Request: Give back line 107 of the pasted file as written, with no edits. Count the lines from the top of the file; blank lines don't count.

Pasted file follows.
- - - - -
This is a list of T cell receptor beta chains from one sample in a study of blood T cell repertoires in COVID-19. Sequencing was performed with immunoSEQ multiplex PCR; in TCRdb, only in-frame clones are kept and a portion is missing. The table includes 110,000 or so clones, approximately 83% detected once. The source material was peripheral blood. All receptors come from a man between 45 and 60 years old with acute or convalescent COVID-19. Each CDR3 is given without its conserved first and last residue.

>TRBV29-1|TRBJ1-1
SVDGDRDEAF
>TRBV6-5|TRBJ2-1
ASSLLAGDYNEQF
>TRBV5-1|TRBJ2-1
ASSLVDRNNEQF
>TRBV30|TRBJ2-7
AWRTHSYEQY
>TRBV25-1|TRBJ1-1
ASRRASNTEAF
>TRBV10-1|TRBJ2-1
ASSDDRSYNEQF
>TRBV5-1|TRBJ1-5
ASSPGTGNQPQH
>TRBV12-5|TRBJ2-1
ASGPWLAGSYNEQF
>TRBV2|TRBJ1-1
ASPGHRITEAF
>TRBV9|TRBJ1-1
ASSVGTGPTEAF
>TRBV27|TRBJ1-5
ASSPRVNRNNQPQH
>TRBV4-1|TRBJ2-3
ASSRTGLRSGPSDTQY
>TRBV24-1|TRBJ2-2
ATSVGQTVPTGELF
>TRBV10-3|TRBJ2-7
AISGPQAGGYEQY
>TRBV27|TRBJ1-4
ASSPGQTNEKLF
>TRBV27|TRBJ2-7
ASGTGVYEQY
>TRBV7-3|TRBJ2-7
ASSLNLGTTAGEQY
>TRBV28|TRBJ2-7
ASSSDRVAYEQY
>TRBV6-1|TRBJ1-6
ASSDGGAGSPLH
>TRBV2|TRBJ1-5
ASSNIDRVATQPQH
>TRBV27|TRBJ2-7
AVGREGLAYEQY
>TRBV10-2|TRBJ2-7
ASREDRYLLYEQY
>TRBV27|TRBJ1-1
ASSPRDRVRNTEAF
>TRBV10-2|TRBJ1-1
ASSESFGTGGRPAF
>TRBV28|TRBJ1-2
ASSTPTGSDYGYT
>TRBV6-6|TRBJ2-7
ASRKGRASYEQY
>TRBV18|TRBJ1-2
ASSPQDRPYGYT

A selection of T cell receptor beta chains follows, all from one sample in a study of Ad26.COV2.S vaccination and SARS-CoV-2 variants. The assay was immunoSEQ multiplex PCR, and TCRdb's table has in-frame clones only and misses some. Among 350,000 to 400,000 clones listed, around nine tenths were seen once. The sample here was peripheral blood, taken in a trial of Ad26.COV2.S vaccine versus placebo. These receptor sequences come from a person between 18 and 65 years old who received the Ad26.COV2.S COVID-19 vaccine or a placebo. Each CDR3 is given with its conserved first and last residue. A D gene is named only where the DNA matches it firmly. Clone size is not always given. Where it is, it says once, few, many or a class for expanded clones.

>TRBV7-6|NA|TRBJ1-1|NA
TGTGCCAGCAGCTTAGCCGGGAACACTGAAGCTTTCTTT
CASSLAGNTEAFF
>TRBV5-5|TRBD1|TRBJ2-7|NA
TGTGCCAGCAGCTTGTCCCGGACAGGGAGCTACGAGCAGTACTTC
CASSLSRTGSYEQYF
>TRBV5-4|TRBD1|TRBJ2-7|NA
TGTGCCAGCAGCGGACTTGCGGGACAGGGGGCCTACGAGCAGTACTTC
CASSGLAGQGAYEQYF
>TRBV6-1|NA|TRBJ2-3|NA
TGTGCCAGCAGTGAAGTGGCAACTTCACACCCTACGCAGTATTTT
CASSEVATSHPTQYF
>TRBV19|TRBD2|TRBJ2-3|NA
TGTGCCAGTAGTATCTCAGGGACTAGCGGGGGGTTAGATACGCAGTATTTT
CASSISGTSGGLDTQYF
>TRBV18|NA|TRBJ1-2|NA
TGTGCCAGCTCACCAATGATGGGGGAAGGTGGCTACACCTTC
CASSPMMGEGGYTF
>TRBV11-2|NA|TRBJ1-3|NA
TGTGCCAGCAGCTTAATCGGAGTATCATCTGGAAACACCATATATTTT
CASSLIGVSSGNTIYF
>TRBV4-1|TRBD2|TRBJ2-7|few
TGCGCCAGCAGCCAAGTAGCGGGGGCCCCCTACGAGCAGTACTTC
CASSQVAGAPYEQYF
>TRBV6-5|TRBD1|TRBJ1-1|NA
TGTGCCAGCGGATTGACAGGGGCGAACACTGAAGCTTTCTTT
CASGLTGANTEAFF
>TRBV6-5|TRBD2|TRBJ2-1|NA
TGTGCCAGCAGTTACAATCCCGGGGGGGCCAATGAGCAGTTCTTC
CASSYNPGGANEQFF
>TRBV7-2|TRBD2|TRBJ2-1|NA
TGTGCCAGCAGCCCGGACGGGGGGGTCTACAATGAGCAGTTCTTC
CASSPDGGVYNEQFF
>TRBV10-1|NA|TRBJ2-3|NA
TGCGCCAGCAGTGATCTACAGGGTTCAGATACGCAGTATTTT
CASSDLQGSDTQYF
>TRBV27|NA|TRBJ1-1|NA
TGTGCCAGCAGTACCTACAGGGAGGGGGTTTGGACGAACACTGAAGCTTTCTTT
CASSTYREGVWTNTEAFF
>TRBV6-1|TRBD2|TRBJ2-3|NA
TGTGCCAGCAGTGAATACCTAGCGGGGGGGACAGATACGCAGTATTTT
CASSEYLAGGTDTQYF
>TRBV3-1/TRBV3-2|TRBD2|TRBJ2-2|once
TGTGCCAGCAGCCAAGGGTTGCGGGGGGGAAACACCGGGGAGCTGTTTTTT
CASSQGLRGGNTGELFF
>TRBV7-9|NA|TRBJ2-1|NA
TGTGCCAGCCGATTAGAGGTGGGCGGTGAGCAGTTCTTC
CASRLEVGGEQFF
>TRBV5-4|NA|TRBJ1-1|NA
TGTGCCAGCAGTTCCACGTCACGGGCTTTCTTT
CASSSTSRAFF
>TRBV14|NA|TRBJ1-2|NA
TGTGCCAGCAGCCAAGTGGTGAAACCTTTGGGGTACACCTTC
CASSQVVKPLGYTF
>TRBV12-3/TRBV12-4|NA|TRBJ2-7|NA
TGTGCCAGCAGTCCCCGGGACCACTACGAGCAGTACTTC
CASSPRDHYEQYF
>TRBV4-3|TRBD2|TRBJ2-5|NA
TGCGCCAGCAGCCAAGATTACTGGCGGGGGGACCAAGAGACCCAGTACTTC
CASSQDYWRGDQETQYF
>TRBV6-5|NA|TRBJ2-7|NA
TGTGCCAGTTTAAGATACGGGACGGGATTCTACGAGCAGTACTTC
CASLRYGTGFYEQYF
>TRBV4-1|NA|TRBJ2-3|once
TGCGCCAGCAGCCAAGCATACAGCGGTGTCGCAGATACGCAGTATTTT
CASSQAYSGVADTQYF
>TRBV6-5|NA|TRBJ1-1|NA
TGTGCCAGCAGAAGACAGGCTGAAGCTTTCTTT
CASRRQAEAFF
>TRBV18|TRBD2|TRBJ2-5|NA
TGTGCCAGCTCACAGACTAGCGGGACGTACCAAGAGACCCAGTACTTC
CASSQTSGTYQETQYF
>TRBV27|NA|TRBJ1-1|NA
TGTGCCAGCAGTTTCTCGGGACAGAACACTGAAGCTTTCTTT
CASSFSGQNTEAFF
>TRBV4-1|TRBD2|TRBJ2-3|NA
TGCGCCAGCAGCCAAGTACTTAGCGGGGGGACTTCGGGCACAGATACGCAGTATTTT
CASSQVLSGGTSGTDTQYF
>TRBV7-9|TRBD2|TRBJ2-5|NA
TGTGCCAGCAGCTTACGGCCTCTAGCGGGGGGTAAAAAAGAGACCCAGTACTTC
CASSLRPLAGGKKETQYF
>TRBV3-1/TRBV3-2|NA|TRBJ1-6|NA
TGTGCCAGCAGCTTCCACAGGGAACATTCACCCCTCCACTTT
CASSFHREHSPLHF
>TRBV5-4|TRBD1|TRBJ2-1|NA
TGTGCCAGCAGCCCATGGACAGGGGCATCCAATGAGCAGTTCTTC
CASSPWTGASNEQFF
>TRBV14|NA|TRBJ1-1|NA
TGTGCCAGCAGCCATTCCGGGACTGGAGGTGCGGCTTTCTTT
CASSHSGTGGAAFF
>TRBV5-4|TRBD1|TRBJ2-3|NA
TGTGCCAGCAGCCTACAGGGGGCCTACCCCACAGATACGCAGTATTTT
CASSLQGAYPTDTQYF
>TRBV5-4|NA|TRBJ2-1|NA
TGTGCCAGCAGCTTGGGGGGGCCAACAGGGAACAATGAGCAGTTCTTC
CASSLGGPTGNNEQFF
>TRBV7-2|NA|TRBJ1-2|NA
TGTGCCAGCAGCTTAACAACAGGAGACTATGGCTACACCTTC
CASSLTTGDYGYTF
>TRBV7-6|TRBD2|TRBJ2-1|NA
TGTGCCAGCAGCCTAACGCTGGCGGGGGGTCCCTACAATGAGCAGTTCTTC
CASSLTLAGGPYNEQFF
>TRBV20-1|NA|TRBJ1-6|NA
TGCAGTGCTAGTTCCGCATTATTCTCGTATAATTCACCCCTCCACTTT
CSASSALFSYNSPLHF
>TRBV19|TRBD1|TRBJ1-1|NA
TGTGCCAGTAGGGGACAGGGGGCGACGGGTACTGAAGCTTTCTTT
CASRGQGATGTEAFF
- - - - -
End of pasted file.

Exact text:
CASSSTSRAFF